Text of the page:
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That website is horrible to try and navigate around. It's not very user friendly, and doesn't have a lot of useful content. I spent ten minutes just trying to work out what the point was.


EDIT: Okay, I FINALLY figured out what was on offer - it's under the 'store' page on the webiste, where there are a list of 'crits' available for 99c

However, on closer inspection they don't appear to be individual crits, but rather a crit of another authors query letter. Not sure how much use that would be to the individual, and is probably nothing you can't get for free elsewhere.
 
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Old Hack

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Indeed. There's the fabulous Query Shark, for example, where you can not only read other people's queries, you can find out what a leading agent thinks of them, and how she'd rework them; and you can join in with the resulting discussions, too. All for free.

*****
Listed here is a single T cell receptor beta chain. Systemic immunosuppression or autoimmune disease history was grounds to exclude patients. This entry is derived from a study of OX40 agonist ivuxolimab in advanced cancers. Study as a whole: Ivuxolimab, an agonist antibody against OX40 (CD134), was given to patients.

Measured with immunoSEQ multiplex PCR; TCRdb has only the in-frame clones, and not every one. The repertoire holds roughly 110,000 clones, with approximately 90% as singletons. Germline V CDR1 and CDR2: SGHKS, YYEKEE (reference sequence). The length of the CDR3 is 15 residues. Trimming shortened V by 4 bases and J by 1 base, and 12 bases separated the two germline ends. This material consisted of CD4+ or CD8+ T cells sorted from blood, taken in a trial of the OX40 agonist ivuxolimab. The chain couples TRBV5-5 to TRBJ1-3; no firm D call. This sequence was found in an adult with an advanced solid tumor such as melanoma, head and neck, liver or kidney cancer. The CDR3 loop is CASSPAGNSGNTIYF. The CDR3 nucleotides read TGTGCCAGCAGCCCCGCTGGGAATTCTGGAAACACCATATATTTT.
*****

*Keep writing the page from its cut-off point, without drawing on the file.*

writersMAMA

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don't like this reply-

you have no reason to say this and it's also not very nice--I'm have a great reputation in the writing community--please don't say negative things about me that you have no base for saying.
Marla Miller
 

writersMAMA

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hurtful thread--

Look, I don't care if you think i'm good enough to help all of you or not-I offer a good service and am widely respected---